Biological information is stored in the the "genetic code," the sequence of genes along a chromosome in our DNA. "Sequencing" the DNA refers to establishing the exact arrangement of nucleotides that code for specific proteins/enzymes. All the advances in molecular genetics are based on this sequencing ability.
The white blood cells have evolved a powerful strategy to discover unique information in the antigen. What they have done is evolve a "re-sequencing" capability. Using the same gene splicing techniques that biologists have now developed to insert characteristics from one organism into another, the white blood cells have a very-high-speed process that shuffles genes around at random. They cut genes out of one location and splice them at random in other locations. This combinatorial diversity provides a variation in the gene pool like the Darwinian mutations that drive species evolution.
But the marvelous immune system gets even more random. It has a lower-level diversity generator that randomly scrambles the individual nucleotides at the junctions between genes. The splicing of genes is randomly done with errors that add or subtract nucleotides, creating what is called junctional diversity.
Rapid Eye Motions
Free Flight and Crowd Navigation
"Free flight" in birds might resemble the way humans navigate crowds by random small variations in their walking paths followed by rapid feedback corrections to avoid bumping others?
Enzyme Chaperones - An Error Detection and Correction System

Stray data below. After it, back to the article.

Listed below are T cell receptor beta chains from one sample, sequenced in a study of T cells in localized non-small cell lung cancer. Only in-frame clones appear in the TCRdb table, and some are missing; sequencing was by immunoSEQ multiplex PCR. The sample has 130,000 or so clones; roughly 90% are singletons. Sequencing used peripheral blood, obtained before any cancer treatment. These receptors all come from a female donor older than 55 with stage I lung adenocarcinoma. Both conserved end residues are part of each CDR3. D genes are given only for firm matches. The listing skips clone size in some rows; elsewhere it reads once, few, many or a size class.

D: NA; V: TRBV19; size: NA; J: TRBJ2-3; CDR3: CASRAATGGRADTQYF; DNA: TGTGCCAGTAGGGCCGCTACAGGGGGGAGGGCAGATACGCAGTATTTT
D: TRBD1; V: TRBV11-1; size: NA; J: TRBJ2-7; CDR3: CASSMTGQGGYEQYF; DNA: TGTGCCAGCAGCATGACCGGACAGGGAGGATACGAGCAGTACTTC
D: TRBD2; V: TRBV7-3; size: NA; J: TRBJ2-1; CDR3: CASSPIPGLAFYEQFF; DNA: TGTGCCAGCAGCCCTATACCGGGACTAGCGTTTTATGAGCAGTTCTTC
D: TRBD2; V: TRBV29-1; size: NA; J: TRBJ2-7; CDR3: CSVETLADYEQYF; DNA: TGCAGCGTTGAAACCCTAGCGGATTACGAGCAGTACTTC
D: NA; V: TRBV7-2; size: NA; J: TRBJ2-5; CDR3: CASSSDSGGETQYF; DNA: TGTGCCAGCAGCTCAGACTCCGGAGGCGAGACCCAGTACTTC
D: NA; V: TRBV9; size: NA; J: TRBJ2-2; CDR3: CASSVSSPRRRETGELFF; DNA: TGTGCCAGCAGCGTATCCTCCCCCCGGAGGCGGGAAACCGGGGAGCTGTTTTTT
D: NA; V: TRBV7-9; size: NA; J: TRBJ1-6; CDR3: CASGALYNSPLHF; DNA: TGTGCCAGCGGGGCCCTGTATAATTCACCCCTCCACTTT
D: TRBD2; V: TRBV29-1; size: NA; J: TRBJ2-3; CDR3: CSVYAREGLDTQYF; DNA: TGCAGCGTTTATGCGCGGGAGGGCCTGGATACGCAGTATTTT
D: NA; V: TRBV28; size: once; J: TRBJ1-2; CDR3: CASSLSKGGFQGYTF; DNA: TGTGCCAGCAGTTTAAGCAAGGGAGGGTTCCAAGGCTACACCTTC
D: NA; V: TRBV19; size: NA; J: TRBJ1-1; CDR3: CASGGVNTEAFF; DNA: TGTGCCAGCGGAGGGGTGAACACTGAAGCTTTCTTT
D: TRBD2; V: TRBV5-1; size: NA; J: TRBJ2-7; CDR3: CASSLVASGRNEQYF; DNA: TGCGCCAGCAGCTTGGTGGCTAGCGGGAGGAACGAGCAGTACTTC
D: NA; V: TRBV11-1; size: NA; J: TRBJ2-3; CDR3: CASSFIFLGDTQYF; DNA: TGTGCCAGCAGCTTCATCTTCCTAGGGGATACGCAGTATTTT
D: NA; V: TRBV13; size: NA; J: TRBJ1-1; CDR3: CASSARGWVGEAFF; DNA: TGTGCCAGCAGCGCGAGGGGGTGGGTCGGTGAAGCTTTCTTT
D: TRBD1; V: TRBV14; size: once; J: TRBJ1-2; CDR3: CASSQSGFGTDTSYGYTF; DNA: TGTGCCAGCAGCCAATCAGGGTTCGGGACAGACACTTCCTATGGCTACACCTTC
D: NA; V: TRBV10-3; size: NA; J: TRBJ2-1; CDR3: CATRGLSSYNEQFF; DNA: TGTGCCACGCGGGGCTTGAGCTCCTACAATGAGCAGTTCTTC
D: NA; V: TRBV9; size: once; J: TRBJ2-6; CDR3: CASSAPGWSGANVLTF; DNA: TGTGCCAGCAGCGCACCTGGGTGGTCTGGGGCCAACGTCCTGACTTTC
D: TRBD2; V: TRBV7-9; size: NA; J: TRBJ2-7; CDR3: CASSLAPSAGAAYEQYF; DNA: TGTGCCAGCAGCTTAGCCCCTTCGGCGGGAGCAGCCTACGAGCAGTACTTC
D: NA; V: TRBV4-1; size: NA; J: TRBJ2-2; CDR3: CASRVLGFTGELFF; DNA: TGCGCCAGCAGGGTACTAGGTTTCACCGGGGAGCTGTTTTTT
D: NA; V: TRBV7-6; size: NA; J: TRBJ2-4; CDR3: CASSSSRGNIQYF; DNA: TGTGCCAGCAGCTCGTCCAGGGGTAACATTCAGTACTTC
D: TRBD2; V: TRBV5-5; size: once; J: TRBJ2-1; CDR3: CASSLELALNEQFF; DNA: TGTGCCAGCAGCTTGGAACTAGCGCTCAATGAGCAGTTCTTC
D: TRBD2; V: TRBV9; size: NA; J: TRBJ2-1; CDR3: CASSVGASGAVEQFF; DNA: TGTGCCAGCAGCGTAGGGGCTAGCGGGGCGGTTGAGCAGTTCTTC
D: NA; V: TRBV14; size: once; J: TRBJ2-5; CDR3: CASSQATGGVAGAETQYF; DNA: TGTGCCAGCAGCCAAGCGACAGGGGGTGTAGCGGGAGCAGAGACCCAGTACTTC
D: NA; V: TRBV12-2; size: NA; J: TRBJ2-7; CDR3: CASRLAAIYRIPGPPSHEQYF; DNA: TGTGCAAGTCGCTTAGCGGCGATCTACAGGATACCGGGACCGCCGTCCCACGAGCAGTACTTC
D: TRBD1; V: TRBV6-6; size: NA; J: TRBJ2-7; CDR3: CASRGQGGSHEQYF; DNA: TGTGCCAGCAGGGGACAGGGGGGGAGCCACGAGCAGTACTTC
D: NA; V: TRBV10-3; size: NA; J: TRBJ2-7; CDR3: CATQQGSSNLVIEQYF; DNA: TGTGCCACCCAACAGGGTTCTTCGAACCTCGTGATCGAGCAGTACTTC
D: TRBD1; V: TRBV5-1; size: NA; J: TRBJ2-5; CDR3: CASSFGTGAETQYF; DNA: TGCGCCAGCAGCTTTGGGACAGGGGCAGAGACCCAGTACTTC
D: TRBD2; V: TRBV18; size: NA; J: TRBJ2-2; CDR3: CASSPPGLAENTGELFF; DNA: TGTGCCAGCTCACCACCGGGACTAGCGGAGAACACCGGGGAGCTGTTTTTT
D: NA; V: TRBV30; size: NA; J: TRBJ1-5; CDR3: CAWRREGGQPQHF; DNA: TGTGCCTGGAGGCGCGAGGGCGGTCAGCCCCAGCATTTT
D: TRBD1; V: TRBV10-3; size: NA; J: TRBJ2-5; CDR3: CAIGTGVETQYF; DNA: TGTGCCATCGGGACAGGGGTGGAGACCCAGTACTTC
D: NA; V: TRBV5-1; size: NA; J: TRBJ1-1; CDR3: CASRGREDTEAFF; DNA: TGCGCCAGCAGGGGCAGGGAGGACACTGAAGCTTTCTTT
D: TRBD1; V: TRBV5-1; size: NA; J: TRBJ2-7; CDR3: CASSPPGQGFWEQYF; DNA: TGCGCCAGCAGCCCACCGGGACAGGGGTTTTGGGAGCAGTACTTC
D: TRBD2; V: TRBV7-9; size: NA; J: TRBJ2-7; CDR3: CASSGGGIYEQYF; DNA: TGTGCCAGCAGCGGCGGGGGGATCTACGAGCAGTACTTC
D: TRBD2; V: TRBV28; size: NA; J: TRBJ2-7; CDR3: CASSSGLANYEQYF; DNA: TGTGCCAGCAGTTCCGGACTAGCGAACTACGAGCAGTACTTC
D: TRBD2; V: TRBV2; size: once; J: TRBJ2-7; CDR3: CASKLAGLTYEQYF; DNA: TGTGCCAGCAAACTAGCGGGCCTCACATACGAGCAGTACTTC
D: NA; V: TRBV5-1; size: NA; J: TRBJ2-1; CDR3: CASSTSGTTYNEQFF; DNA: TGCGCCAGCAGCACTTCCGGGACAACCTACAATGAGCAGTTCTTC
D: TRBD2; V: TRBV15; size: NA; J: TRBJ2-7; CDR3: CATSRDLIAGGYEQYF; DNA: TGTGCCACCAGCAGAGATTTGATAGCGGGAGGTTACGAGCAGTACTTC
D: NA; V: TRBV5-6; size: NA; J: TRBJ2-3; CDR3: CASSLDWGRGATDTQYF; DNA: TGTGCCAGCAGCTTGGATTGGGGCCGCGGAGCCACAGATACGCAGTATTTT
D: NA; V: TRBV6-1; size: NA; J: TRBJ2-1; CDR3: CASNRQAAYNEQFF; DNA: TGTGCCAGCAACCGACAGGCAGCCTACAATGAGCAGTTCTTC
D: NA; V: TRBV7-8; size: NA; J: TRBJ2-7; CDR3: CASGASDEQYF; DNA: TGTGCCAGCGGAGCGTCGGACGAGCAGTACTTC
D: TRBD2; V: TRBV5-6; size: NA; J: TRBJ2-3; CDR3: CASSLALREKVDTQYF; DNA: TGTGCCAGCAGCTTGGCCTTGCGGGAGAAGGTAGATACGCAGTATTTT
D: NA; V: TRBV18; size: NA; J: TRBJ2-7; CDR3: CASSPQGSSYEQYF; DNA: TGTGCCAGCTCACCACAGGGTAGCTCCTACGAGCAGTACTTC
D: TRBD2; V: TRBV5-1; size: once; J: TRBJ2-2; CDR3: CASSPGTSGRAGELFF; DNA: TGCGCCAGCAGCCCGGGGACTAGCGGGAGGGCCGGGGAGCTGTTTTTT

Errors in protein synthesis are arguably quantal. If errors prevent proper folding, the chaperone functions as an information error detection and correction system. If it succeeds in helping the protein to fold, the protein is released, otherwise destroyed.
Neurotransmitter Release
Since information flows across the synapses, randomness of release times for transmitter quanta may be a source of information noise in memory storage and recall. [Neurotransmitter "quanta" are of course huge compared to atomic-level quantum processes - maybe thousands of molecules).
Bacterial chemotaxis
The smallest organisms are equipped with sensors and motion capability that let them make two-stage decisions about which way to go. They must move in the direction of nutrients and away from toxic chemicals. They do this with tiny flagella that rotate in two directions. Flagella rotating clockwise cause the bacterium to tumble and face random new directions.

When the bacterium moves, receptors on the bacterium surface detect gradients of chemicals. When the gradient indicates “food ahead” or “danger behind” the bacterium maintains the flagella rotation direction, which keeps the bacterium moving straight ahead.

Single photons can be seen and a single molecule can be smelled
For Teachers
For Scholars
Baylor, D. A., T. D. Lamb, and K.-W Yau, "Responses of Retinal Rods to Single Photons," Journal of Physiology vol. 288, (1979), pp. 613-634.

Chapter 4.4 - The Physics of Free Will Chapter 4.6 - The Neuroscience of Free Will
Part Three - Value Part Five - Problems